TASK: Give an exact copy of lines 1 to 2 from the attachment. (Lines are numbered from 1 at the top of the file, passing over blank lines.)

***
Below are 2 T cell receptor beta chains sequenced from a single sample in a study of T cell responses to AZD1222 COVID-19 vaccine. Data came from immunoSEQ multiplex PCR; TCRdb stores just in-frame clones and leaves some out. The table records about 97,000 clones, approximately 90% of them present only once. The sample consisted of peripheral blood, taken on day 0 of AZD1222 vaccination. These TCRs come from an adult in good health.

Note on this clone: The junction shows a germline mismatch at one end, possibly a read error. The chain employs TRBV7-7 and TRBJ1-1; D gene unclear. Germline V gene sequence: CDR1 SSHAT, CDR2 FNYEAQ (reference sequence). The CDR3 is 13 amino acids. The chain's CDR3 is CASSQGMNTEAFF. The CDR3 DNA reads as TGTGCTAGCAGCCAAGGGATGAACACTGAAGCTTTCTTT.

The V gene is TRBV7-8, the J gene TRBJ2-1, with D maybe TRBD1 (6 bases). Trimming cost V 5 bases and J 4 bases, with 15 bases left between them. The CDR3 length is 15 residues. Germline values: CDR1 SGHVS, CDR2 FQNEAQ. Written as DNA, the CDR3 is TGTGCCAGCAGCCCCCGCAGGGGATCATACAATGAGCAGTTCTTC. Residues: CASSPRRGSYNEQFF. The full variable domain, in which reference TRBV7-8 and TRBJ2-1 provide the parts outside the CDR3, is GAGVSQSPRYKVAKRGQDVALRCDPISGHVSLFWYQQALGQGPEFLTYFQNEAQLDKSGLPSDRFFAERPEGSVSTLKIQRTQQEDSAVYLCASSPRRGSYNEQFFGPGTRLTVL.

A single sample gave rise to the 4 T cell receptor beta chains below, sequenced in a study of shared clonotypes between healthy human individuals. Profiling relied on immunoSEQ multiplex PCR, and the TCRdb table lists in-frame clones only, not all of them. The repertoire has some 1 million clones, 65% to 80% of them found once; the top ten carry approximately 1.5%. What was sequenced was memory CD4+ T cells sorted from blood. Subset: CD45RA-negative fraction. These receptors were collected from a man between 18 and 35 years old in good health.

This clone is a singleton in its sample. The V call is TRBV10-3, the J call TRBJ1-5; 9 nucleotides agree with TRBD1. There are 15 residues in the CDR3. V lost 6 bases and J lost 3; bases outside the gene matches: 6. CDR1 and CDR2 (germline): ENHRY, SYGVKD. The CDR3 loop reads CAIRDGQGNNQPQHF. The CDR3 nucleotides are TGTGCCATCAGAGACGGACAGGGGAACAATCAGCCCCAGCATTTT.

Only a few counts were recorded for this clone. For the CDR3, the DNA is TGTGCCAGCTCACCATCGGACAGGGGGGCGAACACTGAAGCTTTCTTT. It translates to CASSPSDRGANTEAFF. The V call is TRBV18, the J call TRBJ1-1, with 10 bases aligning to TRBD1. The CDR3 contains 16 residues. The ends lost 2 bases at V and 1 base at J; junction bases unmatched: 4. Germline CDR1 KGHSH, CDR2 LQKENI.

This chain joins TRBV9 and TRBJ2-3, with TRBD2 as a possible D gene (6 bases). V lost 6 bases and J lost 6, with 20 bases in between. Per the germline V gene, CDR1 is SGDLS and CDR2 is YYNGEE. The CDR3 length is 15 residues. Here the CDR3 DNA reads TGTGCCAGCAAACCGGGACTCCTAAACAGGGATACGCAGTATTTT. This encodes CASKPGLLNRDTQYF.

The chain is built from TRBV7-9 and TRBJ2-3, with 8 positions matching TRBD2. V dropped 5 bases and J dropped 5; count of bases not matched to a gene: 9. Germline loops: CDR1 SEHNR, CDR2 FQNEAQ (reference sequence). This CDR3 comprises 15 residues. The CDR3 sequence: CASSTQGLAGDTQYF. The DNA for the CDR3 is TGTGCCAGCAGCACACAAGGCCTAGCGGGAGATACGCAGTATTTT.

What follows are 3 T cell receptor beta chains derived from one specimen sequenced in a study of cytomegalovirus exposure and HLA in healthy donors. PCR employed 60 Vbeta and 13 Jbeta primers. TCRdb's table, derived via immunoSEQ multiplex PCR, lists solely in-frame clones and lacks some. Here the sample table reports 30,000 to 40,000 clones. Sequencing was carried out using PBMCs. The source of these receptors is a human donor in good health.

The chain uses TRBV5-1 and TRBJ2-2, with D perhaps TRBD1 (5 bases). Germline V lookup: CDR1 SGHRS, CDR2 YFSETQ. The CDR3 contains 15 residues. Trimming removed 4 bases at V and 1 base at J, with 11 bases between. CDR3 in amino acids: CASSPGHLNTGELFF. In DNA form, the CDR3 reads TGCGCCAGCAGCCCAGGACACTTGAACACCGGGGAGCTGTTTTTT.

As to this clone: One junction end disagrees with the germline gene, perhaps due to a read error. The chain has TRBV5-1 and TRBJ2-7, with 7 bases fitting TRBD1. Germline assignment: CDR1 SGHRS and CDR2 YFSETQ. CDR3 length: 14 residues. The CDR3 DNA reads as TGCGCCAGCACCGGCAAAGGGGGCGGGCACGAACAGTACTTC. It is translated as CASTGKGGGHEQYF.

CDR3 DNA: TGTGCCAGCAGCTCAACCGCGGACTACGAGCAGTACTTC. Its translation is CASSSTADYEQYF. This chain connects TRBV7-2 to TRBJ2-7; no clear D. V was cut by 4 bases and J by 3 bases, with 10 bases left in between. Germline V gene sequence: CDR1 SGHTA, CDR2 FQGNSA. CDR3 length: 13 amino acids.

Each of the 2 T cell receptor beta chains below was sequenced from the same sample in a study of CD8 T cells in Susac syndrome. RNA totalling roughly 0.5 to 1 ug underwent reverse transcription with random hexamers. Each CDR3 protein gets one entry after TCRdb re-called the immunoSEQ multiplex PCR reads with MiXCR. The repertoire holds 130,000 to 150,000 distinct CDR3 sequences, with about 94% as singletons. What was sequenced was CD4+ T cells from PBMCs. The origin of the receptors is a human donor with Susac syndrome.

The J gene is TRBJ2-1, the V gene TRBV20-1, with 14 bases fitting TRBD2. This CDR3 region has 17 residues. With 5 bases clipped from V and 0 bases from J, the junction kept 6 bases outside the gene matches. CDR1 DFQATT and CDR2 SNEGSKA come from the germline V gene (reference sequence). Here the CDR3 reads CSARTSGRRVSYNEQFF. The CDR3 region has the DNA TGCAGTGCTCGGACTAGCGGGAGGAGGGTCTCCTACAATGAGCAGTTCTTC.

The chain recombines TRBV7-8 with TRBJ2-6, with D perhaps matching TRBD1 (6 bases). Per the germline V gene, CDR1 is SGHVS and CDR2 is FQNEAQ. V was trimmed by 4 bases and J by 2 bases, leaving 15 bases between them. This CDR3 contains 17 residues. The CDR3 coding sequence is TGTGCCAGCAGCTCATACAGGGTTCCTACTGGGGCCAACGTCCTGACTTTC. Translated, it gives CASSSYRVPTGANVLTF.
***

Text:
Below are 2 T cell receptor beta chains sequenced from a single sample in a study of T cell responses to AZD1222 COVID-19 vaccine. Data came from immunoSEQ multiplex PCR; TCRdb stores just in-frame clones and leaves some out. The table records about 97,000 clones, approximately 90% of them present only once. The sample consisted of peripheral blood, taken on day 0 of AZD1222 vaccination. These TCRs come from an adult in good health.

Note on this clone: The junction shows a germline mismatch at one end, possibly a read error. The chain employs TRBV7-7 and TRBJ1-1; D gene unclear. Germline V gene sequence: CDR1 SSHAT, CDR2 FNYEAQ (reference sequence). The CDR3 is 13 amino acids. The chain's CDR3 is CASSQGMNTEAFF. The CDR3 DNA reads as TGTGCTAGCAGCCAAGGGATGAACACTGAAGCTTTCTTT.